In the last week, Jet defaulted on loans to banks in the midst of a major liquidity crisis. Out of its total debt burden of Rs.8500 crore, nearly 30% comes up for repayment in the next 1 year. That is where liquidity becomes so important. In a highly volatile industry, Jet Airways is one airline that has survived for over 25 years. But the big question is; what are the options in front of Jet? Should the government intervene now?
Bridge the cash shortfall
The first priority for Jet Airways will be to bridge the cash shortfall. That is not a tall ask. Jet still has a robust business model and institutional investors have also reposed faith in the company. If the margins are managed better and the business model tweaked, the company has a good chance of returning to profitability. Bridging could include short term lines of credit, moratorium on payments, negotiated settlements etc.
What about ownership?
The government must get involved at this stage to facilitate a smooth shift in ownership. The company needs to sell equity and Naresh Goyal needs to reduce his stake. The government can also provide a temporary guarantee as a special case to the creditors, especially the international creditors to ensure that the global belief in the stock says. Let a government nominee on the board also monitor the progress continuously.
Tweak the business model
That is perhaps the need of the hour. Jet’s current business model is just too vulnerable to oil price volatility and pricing pressures. Both these factors are likely to work against Jet in the near future. The revamped board of Jet really needs to take a call on whether it needs so many international flights or whether it really needs so many business class seats in each flight. Jet has already been cutting down on its lounge expenses and other frills but then the business may require a quantum shift if it has to become profitable. Jet may have to look at entirely turning itself into a low cost airline where the cost management would be a lot easier. That will also ensure that its spread between the RASK and the CASK is sustained at profitable levels.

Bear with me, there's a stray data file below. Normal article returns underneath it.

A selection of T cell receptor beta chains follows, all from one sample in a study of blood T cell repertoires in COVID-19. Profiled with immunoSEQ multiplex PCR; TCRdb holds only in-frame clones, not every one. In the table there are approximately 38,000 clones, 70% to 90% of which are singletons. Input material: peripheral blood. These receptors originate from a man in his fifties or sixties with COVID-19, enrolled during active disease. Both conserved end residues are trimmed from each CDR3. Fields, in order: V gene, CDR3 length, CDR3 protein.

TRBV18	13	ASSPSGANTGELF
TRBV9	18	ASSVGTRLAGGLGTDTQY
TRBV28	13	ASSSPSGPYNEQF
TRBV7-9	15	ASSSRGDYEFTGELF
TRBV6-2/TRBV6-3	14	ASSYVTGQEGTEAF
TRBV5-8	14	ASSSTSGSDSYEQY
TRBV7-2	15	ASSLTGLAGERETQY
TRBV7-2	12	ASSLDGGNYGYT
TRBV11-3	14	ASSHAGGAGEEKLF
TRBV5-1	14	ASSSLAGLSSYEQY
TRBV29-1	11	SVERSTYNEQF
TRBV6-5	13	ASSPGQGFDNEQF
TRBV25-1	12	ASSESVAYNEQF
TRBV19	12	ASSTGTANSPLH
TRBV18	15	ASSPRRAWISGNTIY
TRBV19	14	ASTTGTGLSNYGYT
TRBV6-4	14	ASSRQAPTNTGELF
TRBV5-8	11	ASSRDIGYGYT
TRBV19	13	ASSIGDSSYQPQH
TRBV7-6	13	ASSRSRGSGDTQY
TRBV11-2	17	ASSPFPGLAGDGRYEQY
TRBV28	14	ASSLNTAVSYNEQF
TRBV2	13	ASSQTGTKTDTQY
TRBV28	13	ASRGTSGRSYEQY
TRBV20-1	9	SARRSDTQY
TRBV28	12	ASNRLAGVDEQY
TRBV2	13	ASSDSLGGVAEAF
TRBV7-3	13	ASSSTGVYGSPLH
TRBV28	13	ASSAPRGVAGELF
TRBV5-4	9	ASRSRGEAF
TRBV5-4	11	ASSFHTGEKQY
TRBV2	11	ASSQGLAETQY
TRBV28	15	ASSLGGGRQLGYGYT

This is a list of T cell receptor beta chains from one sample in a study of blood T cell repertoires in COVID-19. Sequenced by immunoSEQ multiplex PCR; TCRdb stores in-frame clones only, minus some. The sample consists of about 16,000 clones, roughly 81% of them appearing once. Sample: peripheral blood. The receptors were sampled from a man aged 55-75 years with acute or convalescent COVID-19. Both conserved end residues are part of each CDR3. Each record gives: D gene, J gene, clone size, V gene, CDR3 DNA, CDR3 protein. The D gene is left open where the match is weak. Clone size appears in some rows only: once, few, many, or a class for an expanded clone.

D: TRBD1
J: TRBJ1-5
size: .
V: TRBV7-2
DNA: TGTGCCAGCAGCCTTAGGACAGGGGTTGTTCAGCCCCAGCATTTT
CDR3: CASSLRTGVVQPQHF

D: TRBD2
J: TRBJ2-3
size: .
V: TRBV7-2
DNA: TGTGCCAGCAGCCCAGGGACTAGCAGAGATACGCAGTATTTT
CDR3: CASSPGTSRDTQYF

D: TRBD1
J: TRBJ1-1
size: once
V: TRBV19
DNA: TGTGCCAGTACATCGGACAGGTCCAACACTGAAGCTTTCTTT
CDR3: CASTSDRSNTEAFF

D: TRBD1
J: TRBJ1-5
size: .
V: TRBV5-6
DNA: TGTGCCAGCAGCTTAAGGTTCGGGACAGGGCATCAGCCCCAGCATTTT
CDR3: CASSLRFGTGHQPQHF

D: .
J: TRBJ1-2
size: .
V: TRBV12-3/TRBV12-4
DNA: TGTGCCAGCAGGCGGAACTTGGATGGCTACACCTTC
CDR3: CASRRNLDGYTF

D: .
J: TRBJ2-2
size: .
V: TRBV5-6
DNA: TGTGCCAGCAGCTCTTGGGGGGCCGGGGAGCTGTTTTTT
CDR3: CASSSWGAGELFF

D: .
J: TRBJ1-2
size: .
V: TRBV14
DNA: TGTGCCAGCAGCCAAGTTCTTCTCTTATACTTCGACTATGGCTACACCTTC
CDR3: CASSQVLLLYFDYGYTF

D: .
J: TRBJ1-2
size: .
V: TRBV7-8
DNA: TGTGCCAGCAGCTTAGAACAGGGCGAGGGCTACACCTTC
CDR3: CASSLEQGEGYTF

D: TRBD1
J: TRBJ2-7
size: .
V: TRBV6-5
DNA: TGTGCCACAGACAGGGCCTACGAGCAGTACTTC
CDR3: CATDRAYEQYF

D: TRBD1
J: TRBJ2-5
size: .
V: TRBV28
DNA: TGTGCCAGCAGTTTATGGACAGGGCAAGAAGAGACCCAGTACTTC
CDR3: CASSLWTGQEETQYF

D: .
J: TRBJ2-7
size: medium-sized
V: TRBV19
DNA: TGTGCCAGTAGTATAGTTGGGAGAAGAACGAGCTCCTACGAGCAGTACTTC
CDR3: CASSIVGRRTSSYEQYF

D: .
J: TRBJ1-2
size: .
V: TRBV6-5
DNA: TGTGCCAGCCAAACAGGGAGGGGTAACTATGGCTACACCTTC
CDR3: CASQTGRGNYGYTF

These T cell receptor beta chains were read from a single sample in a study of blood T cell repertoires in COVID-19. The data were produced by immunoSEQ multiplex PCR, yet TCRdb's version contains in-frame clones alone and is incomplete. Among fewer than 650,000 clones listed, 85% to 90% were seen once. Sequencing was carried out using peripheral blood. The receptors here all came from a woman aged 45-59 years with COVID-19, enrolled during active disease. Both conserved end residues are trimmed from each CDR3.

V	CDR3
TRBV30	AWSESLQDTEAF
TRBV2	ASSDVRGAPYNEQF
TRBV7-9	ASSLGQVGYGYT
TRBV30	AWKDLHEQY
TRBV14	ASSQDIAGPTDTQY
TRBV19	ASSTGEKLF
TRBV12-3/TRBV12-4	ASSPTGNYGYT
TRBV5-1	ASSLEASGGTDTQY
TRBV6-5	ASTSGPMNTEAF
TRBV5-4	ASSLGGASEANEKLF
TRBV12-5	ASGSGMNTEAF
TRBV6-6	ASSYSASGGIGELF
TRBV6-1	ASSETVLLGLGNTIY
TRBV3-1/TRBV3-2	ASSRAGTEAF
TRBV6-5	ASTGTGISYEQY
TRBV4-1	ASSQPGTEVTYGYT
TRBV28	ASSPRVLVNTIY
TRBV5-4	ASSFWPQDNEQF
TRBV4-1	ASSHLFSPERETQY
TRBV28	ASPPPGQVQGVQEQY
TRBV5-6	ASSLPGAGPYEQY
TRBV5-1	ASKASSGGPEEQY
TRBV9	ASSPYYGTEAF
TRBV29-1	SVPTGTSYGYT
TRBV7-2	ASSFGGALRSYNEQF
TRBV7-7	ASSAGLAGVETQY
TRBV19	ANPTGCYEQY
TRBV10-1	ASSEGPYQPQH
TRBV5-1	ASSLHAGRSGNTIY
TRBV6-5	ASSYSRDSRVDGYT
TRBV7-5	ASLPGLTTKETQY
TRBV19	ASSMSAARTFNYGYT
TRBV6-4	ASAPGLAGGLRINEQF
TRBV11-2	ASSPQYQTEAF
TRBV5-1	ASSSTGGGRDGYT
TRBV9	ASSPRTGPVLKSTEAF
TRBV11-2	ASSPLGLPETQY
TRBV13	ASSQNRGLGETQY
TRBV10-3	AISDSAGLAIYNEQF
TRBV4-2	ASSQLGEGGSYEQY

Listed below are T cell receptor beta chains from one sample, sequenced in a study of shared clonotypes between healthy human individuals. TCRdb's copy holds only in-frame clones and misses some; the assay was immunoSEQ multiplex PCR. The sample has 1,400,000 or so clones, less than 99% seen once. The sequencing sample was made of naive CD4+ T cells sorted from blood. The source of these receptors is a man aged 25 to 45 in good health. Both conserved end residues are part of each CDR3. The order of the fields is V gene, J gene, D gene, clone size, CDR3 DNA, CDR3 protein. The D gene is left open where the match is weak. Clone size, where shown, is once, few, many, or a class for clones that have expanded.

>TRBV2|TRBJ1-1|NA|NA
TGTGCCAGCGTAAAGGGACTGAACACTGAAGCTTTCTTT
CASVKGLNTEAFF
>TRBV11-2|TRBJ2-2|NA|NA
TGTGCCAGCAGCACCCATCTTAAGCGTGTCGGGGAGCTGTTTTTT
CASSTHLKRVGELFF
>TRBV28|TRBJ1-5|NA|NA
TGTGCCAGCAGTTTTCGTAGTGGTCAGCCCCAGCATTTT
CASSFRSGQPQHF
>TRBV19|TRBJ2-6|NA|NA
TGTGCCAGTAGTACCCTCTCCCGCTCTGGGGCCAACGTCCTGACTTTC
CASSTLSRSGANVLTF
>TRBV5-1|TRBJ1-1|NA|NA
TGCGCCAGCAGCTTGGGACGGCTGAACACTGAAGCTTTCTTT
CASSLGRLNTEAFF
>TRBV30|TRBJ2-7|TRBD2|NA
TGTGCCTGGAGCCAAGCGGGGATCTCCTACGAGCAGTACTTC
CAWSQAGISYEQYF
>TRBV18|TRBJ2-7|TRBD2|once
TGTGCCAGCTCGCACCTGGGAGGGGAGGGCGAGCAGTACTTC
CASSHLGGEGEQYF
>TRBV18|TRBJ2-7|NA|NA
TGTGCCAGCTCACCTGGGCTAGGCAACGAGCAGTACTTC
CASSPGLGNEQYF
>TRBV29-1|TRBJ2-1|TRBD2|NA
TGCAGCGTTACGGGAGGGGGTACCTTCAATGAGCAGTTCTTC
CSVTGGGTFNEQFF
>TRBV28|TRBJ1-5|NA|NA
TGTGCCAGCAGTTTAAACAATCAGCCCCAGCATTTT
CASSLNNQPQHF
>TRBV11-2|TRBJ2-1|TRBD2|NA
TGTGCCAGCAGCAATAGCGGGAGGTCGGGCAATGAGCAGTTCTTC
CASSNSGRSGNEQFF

Macro level changes too
The irony is that Indian airlines are bleeding at a time when global airlines are expected to earn combined profits of $32 billion. Firstly, the ATF pricing has to be a lot more predictable so that budgets don’t go for a toss. Secondly, allow airline companies to look at innovative hedging strategies so that their oil price risk and currency risk is better managed. Thirdly, government must stop this artificial subsidizing of Air India. That is literally distorting the risk return trade-off for the industry. Time may be running out for Jet! ©